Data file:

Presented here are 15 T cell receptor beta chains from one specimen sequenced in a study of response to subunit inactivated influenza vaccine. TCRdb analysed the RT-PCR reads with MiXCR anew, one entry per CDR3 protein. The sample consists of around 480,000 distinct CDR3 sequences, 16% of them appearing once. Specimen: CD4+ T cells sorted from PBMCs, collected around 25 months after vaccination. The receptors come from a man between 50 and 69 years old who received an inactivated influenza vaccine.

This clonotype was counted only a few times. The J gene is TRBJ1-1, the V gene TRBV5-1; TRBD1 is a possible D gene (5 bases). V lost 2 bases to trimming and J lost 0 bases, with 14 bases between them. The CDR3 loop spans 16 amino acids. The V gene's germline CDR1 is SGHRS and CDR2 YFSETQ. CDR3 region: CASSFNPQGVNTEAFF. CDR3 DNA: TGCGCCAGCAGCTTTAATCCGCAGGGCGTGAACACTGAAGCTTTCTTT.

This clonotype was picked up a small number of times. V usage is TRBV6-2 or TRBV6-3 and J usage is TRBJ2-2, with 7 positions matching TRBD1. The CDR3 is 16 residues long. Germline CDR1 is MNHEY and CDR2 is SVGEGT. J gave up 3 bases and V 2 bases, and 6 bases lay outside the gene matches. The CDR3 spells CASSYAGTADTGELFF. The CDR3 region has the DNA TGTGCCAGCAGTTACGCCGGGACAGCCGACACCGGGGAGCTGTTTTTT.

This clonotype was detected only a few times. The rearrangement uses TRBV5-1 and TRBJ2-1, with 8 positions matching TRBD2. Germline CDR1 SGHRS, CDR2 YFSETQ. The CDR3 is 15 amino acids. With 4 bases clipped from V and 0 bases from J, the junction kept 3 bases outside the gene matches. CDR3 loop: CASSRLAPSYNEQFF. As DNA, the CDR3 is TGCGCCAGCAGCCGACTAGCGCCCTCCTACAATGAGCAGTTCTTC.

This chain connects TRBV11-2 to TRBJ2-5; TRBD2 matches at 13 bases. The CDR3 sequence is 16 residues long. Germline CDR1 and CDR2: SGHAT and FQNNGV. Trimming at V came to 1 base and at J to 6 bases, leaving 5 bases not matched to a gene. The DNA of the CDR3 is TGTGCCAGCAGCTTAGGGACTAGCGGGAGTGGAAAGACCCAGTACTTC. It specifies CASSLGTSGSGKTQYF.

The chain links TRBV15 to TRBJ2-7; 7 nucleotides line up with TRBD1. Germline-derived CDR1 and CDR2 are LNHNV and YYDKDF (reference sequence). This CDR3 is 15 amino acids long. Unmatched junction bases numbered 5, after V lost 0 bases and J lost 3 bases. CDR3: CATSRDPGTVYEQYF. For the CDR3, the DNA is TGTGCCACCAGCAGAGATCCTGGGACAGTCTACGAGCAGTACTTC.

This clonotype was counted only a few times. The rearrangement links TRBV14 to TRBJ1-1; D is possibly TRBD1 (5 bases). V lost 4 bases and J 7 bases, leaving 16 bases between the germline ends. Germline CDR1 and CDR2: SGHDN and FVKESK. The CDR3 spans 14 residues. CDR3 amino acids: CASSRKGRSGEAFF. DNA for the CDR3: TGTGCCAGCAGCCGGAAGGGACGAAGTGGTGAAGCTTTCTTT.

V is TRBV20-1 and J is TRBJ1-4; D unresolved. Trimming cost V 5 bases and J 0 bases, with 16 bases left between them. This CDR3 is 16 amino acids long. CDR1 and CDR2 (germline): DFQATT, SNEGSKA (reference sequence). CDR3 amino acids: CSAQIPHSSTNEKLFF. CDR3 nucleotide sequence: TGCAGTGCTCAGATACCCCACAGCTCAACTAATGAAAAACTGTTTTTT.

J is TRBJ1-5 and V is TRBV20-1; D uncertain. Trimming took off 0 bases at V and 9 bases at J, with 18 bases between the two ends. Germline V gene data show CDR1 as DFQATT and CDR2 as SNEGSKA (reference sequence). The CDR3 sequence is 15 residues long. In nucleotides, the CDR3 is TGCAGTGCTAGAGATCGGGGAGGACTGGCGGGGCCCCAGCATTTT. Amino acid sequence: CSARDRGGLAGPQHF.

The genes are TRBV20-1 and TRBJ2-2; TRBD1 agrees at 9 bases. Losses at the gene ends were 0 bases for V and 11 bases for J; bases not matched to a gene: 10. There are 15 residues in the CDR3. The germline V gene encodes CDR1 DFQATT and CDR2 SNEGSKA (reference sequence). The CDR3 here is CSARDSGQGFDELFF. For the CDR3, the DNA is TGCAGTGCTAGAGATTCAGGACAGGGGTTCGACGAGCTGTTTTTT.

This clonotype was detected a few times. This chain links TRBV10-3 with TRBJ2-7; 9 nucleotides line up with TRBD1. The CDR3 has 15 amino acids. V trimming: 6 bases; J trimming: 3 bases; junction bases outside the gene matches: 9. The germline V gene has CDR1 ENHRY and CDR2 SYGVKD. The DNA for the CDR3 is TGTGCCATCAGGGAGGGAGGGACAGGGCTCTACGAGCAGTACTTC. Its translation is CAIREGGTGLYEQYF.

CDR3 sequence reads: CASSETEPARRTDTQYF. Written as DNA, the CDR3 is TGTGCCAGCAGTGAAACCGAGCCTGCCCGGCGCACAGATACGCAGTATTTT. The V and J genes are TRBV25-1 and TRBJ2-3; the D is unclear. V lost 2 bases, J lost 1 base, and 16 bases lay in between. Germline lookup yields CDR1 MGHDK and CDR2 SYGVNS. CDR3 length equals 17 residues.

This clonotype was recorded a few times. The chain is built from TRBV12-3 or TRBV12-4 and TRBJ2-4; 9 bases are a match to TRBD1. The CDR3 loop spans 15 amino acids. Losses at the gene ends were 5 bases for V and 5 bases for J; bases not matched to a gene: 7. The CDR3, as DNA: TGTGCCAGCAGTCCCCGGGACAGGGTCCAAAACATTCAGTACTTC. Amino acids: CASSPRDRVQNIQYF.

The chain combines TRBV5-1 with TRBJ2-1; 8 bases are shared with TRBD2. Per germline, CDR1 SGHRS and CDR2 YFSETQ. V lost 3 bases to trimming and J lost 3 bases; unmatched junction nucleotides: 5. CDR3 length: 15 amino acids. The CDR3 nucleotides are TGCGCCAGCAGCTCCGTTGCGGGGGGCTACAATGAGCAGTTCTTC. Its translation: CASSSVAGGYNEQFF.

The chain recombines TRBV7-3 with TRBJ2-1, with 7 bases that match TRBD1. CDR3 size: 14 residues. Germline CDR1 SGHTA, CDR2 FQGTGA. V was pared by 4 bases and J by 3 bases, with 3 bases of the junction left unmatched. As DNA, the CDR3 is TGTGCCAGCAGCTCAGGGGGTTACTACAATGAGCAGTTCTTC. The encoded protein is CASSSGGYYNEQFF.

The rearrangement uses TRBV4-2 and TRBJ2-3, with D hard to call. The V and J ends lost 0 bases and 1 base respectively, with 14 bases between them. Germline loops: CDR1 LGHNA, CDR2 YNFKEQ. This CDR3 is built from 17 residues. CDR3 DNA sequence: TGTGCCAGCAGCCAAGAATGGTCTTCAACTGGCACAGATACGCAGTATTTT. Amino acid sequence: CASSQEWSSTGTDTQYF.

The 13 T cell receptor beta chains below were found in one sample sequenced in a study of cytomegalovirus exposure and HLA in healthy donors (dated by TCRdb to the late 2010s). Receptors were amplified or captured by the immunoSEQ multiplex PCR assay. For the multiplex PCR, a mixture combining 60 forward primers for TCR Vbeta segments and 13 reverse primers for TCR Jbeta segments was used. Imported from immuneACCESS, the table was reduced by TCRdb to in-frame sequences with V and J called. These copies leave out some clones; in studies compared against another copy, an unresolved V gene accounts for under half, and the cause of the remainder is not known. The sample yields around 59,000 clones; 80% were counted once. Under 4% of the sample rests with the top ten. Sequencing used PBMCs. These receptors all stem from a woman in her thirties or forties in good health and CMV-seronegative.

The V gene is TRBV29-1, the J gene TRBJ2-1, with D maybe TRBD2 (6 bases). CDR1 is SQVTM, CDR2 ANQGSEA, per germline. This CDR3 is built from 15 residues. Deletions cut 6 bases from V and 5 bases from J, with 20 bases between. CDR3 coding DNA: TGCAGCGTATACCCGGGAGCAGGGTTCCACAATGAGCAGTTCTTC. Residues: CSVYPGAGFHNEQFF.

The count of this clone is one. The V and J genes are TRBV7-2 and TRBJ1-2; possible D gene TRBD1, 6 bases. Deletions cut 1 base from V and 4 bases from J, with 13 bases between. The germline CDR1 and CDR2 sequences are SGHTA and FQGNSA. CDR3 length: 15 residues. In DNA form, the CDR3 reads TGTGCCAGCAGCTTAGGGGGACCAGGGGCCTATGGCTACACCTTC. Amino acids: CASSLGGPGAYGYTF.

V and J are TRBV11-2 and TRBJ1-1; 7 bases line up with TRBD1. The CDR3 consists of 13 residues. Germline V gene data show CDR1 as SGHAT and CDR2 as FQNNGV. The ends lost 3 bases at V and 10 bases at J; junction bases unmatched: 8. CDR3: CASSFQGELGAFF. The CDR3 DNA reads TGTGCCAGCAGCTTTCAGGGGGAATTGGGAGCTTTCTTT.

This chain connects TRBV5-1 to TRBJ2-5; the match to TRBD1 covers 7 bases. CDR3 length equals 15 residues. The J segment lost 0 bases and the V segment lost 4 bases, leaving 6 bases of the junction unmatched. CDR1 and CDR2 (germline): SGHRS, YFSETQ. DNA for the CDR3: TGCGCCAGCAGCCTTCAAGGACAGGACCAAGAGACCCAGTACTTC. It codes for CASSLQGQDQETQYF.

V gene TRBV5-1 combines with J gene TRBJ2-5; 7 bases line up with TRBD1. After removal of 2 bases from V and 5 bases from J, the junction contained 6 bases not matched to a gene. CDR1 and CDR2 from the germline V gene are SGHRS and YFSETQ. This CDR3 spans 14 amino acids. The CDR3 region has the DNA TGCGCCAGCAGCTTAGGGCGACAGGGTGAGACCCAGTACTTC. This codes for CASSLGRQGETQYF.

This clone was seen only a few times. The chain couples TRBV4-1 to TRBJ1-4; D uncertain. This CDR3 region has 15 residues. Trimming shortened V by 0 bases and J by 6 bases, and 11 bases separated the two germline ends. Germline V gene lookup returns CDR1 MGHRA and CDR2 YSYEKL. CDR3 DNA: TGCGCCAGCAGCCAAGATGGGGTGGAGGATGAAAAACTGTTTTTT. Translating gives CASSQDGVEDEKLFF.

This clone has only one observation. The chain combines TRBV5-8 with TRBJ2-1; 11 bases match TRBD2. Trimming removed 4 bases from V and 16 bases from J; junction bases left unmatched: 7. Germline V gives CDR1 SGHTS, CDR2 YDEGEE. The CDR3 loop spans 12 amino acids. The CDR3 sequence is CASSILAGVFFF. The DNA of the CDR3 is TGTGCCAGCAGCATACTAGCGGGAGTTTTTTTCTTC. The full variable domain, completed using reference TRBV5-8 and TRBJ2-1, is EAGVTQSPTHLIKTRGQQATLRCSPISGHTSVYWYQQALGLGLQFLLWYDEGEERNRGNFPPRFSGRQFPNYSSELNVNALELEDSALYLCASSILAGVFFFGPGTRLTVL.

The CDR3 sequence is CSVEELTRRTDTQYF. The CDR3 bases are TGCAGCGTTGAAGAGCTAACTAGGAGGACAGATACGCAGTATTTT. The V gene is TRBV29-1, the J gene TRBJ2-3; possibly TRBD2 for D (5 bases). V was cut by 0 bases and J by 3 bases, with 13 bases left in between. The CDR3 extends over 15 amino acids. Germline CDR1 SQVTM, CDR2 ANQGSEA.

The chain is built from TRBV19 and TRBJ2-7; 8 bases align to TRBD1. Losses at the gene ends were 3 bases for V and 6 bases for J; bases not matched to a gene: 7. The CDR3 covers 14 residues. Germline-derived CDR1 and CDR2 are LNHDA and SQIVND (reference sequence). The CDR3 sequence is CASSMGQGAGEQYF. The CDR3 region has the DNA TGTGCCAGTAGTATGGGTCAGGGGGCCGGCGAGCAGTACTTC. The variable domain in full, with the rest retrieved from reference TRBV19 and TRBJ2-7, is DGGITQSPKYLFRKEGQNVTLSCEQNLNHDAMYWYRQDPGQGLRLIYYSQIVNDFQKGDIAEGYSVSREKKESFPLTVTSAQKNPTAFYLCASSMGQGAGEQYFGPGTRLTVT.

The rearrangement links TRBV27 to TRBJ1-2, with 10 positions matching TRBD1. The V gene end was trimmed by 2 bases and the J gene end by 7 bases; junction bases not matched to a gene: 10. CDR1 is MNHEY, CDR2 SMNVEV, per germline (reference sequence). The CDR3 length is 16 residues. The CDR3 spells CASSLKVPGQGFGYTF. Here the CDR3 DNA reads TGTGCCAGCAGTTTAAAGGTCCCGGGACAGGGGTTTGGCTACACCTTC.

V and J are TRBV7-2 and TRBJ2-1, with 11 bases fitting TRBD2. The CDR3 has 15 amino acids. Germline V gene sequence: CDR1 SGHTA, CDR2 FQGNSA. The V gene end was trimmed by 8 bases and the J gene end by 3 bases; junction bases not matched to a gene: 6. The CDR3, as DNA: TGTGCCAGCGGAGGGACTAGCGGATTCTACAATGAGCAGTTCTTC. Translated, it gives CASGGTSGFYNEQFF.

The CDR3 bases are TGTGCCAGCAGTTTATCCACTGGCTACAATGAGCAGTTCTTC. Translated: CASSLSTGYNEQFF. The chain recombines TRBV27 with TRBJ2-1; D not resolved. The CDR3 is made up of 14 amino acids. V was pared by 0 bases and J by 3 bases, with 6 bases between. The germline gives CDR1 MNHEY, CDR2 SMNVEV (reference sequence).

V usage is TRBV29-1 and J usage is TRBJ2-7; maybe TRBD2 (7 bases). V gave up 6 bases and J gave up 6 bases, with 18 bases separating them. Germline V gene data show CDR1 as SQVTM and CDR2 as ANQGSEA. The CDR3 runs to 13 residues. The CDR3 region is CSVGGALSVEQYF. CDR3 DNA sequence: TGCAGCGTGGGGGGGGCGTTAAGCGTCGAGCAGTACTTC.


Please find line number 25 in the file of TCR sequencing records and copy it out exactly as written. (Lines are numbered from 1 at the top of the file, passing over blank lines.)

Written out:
The CDR3 sequence is CSVEELTRRTDTQYF. The CDR3 bases are TGCAGCGTTGAAGAGCTAACTAGGAGGACAGATACGCAGTATTTT. The V gene is TRBV29-1, the J gene TRBJ2-3; possibly TRBD2 for D (5 bases). V was cut by 0 bases and J by 3 bases, with 13 bases left in between. The CDR3 extends over 15 amino acids. Germline CDR1 SQVTM, CDR2 ANQGSEA.